As the fireworks and festivities of this long fourth of July weekend have faded, many Americans are either trudging back to their offices with a food coma or embracing the week with a fervor that only a patriotic afterglow can provide. For the latter group, we've got some patriotic math research to report.
Although no new states have joined the U.S. for over half a century, there's been a renewed push to induct Puerto Rico as the 51st state. This fact coupled with the ongoing campaign for D.C.'s statehood raises the possibility of a new state and, consequently, the need for a new U.S. flag.
|One possibility for a 51-star flag. Image Credit: Inside Science/Skip Garibaldi|
So what would a 51-star flag look like? Mathematician Skip Garibaldi (Emory University) answered that question with a computer simulation, revealing several possibilities. So what's the best 51-star flag? That depends upon your aesthetic preferences.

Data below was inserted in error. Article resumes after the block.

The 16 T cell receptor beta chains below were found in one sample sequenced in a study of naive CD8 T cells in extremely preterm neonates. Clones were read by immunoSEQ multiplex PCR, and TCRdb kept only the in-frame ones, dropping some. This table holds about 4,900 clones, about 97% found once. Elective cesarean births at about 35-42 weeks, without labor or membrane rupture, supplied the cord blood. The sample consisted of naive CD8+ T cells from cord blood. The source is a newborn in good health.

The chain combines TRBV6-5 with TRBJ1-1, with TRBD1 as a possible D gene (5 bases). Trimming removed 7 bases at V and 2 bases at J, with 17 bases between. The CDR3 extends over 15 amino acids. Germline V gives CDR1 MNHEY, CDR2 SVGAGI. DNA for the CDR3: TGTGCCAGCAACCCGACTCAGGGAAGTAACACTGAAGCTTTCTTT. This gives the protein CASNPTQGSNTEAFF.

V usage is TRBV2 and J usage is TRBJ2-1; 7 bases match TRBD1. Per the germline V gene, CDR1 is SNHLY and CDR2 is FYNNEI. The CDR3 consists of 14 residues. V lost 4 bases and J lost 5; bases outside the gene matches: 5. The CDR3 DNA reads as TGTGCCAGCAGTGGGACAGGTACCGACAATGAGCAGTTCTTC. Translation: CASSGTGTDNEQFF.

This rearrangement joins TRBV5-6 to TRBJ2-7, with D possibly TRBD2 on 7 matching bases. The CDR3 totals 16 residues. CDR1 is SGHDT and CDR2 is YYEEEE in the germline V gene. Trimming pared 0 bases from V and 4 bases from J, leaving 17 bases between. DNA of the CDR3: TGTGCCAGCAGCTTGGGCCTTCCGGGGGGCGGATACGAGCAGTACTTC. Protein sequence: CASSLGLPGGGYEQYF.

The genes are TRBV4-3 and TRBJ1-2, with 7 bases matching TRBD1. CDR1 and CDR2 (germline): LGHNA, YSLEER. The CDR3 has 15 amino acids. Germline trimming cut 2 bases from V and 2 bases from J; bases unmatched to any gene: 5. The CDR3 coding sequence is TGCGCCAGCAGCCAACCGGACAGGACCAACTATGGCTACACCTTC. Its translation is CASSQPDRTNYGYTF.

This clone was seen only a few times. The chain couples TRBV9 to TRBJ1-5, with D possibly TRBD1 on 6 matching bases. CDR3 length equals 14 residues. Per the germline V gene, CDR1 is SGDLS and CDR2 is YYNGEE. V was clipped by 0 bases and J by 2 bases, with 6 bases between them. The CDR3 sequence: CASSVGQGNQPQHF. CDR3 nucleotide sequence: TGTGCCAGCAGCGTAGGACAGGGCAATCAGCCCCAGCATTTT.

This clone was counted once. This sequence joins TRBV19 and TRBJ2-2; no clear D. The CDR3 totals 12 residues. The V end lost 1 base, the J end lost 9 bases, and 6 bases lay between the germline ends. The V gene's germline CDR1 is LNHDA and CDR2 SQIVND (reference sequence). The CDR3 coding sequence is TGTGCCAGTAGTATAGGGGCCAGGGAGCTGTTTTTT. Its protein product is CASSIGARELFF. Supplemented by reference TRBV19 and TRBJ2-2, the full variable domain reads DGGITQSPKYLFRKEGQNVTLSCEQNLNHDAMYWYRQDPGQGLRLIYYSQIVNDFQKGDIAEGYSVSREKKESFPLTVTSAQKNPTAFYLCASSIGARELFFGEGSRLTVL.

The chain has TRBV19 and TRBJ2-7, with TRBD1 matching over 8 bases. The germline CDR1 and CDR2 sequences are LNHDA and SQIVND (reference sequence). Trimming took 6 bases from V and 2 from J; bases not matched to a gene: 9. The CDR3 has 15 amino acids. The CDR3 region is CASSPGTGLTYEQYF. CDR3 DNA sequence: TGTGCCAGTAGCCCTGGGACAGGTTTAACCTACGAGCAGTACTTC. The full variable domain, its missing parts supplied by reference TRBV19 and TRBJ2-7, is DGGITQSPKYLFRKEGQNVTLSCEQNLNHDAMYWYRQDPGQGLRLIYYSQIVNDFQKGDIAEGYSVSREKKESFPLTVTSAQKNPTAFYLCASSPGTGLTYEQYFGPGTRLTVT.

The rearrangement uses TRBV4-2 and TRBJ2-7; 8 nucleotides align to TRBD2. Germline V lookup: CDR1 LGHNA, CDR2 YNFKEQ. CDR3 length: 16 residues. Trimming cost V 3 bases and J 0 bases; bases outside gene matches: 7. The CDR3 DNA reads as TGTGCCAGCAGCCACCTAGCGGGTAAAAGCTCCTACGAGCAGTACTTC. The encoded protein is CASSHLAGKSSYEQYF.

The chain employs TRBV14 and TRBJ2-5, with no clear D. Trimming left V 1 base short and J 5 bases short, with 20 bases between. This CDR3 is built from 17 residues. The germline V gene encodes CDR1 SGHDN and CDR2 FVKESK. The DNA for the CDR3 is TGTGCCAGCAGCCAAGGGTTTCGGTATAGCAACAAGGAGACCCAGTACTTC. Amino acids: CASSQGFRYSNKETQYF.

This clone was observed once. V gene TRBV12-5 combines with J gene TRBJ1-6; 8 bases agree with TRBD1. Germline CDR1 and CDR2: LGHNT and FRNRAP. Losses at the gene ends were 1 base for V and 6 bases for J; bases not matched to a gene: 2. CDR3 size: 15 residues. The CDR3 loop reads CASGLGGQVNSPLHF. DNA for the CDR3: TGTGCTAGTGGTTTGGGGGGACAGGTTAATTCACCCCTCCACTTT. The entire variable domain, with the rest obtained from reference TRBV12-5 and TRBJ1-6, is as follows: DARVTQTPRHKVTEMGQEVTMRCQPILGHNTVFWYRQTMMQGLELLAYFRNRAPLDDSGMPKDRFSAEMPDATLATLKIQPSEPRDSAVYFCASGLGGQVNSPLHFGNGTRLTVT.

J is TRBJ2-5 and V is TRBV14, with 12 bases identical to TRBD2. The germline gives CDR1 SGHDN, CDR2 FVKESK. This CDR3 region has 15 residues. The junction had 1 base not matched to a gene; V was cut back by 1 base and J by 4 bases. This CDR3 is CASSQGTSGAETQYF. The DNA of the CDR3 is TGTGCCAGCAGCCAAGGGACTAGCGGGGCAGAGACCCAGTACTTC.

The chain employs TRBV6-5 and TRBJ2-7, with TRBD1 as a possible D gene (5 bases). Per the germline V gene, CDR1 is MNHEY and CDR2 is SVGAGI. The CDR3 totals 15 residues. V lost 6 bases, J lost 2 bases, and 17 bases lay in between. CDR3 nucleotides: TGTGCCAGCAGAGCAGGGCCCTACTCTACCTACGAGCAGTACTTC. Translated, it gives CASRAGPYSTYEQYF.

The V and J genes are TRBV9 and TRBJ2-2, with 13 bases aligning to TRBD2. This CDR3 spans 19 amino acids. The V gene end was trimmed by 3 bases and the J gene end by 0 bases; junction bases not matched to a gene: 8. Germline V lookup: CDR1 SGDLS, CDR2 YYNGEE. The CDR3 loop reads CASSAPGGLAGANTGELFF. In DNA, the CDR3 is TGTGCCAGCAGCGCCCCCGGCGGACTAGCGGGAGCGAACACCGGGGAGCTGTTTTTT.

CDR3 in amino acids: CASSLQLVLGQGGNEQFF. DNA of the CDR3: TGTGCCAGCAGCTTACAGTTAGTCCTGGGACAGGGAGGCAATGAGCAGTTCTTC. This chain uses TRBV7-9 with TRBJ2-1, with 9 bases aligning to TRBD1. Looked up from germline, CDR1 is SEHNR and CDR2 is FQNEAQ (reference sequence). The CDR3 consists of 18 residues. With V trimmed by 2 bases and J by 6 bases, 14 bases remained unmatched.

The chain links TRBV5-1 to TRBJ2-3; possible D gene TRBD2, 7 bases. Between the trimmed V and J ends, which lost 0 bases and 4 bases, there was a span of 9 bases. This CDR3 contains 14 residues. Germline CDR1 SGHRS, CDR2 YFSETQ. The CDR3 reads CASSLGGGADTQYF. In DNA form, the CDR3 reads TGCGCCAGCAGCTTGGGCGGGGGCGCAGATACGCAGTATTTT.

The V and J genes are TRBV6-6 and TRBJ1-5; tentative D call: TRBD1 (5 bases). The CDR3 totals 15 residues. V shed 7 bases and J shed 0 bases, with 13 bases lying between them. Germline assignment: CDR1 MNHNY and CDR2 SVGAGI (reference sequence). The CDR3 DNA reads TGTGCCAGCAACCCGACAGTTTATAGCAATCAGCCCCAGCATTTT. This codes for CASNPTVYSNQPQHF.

Stars can be arranged in a rectangle, circle, star, or some combination thereof. Check out the video below to see just a few of the options.
Slate has also put together a widget to compare how past designs would look for flags with greater than 50 stars. Check it out below.
And for your reference, here's a painting of all the U.S.'s past flags in chronological order.
|Image Credit: Zimand via Wikimedia Commons|